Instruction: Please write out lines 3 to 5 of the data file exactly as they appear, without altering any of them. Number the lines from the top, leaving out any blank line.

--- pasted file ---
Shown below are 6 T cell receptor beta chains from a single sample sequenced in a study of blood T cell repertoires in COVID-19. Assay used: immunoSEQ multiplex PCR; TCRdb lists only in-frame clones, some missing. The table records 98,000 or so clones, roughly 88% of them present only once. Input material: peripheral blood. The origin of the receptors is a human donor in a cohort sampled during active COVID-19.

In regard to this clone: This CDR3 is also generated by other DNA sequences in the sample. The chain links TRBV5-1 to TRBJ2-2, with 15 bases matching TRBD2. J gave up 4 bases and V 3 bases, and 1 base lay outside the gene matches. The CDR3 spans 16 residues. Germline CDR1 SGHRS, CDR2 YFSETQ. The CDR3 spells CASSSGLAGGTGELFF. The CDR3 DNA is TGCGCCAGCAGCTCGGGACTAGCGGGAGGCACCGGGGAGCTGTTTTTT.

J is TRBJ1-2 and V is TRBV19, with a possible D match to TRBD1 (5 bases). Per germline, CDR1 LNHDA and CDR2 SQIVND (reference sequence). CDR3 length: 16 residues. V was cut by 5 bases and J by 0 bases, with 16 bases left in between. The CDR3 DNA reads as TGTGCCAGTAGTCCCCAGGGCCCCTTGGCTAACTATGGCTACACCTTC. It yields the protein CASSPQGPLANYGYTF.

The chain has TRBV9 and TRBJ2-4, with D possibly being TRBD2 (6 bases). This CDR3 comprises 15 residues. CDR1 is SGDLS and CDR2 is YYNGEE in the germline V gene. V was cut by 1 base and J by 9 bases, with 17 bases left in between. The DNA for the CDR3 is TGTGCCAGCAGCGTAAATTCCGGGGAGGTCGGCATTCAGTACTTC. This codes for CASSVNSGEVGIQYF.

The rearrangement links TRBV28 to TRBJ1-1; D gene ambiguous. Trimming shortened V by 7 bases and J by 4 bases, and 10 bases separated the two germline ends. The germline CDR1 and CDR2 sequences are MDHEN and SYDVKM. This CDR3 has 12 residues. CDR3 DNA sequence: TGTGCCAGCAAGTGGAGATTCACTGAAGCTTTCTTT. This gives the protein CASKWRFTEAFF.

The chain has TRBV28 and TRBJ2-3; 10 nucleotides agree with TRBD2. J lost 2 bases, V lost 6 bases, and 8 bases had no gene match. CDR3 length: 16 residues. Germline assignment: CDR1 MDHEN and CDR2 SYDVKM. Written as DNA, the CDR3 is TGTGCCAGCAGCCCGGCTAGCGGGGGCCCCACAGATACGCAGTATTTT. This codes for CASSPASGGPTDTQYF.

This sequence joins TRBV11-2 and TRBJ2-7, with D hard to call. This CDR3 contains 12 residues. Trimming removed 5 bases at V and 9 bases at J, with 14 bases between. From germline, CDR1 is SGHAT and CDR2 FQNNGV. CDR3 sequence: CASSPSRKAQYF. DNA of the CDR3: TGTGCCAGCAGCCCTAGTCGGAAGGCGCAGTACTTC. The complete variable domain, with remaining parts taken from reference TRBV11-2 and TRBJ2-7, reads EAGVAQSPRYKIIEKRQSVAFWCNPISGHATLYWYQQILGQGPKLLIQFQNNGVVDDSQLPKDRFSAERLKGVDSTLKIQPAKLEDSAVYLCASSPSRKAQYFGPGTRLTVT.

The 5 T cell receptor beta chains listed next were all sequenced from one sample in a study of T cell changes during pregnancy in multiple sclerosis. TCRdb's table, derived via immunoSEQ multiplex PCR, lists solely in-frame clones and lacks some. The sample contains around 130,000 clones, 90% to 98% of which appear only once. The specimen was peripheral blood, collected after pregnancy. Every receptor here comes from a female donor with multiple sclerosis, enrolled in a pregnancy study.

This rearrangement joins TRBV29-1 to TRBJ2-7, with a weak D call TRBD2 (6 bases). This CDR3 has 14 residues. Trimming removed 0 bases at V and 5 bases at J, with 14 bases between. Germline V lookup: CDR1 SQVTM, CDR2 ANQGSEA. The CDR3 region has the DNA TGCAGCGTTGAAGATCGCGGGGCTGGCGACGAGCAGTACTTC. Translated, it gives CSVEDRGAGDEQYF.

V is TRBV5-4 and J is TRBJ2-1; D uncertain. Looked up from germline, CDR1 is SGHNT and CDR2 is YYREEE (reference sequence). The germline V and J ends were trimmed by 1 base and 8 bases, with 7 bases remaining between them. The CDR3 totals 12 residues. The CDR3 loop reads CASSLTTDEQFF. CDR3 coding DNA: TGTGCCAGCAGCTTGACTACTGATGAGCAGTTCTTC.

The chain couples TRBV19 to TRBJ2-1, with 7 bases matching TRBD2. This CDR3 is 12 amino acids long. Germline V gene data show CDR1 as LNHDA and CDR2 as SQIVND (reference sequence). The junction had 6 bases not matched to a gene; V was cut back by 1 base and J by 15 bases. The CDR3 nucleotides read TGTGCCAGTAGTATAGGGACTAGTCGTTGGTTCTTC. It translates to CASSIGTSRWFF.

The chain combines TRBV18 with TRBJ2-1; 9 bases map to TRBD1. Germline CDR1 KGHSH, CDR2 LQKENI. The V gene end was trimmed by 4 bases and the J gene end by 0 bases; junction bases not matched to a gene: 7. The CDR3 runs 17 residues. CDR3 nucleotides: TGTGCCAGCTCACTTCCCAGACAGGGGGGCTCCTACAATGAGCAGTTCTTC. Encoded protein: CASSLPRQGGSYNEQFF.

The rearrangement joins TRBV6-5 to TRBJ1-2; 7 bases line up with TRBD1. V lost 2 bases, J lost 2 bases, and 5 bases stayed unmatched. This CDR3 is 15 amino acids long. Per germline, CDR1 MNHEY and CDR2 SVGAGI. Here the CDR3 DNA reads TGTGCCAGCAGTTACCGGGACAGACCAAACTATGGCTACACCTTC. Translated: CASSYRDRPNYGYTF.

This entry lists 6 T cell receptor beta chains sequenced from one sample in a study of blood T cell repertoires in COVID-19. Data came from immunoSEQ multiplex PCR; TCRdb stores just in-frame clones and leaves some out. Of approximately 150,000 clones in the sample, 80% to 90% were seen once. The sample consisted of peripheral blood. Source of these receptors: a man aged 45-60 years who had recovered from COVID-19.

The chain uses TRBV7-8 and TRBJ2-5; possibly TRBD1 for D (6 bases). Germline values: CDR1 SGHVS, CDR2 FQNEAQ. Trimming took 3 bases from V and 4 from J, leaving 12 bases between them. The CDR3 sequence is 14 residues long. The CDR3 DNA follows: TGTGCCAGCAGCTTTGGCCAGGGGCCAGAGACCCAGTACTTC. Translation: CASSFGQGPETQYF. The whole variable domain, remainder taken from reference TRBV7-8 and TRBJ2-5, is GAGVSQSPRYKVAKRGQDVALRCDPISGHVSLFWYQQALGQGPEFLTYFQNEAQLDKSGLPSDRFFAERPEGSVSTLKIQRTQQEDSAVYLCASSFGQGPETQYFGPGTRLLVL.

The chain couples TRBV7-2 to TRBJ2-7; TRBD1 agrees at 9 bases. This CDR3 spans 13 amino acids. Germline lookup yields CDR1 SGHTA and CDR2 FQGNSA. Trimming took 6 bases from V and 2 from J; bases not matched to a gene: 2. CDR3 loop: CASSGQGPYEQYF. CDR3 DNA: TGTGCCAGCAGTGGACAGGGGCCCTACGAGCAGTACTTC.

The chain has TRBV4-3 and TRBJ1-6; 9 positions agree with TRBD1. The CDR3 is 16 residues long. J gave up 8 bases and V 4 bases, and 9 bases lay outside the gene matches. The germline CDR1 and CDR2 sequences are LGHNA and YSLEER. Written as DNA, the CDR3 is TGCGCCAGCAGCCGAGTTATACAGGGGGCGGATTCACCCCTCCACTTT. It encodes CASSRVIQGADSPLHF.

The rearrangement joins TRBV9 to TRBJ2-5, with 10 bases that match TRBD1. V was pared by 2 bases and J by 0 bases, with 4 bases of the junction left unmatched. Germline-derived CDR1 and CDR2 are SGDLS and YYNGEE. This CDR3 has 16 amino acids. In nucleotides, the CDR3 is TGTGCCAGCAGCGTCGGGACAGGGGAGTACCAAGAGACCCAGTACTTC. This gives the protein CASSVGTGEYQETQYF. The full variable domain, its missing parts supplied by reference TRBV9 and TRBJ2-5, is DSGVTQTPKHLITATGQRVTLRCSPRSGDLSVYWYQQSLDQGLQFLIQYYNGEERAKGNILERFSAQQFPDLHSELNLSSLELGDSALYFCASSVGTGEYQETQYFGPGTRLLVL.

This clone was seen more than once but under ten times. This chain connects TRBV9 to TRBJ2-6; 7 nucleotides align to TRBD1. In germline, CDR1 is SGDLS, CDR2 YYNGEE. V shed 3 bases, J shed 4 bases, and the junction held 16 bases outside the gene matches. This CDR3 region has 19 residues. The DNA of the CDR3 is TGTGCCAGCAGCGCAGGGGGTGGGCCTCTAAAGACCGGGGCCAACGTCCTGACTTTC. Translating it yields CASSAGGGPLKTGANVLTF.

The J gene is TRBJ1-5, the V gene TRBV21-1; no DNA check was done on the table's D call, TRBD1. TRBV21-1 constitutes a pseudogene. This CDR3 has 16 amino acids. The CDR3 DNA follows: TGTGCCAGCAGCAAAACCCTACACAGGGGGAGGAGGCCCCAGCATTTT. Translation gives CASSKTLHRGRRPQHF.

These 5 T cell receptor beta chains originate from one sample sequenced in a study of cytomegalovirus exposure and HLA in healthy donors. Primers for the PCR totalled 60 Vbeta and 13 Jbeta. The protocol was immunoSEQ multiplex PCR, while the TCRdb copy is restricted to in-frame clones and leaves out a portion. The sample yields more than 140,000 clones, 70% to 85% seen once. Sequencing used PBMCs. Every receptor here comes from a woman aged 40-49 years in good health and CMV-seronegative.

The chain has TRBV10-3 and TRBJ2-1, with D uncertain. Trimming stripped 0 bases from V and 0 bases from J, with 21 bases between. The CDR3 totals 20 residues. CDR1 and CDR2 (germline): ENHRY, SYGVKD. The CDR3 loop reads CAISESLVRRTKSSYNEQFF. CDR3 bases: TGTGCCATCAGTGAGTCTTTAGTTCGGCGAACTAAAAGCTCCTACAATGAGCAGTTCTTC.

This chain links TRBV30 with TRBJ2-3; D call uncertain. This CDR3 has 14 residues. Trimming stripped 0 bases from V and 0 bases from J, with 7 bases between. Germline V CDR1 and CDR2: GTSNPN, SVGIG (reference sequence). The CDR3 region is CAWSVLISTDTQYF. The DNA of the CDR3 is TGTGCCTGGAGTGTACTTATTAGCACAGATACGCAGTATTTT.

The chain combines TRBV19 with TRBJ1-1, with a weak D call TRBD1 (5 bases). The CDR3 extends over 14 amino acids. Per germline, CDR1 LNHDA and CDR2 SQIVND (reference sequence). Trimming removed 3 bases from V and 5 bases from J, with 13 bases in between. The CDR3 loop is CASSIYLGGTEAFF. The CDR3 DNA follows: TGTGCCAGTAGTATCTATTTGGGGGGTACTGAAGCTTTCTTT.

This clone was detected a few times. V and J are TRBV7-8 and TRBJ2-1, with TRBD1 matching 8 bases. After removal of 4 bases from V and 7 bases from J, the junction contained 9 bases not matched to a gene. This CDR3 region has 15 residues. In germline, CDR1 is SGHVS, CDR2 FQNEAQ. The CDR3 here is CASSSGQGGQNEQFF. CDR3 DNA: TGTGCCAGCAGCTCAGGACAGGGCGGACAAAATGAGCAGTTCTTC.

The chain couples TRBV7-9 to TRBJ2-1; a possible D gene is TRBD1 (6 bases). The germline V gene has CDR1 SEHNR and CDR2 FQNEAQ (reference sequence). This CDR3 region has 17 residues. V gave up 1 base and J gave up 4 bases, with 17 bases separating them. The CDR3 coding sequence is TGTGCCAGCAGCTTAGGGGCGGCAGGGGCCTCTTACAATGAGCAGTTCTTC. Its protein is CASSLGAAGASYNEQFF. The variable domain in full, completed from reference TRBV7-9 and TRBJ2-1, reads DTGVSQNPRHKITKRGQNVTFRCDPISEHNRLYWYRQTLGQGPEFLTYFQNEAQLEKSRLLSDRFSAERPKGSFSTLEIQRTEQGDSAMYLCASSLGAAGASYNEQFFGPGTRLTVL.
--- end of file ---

J is TRBJ1-2 and V is TRBV19, with a possible D match to TRBD1 (5 bases). Per germline, CDR1 LNHDA and CDR2 SQIVND (reference sequence). CDR3 length: 16 residues. V was cut by 5 bases and J by 0 bases, with 16 bases left in between. The CDR3 DNA reads as TGTGCCAGTAGTCCCCAGGGCCCCTTGGCTAACTATGGCTACACCTTC. It yields the protein CASSPQGPLANYGYTF.

The chain has TRBV9 and TRBJ2-4, with D possibly being TRBD2 (6 bases). This CDR3 comprises 15 residues. CDR1 is SGDLS and CDR2 is YYNGEE in the germline V gene. V was cut by 1 base and J by 9 bases, with 17 bases left in between. The DNA for the CDR3 is TGTGCCAGCAGCGTAAATTCCGGGGAGGTCGGCATTCAGTACTTC. This codes for CASSVNSGEVGIQYF.

The rearrangement links TRBV28 to TRBJ1-1; D gene ambiguous. Trimming shortened V by 7 bases and J by 4 bases, and 10 bases separated the two germline ends. The germline CDR1 and CDR2 sequences are MDHEN and SYDVKM. This CDR3 has 12 residues. CDR3 DNA sequence: TGTGCCAGCAAGTGGAGATTCACTGAAGCTTTCTTT. This gives the protein CASKWRFTEAFF.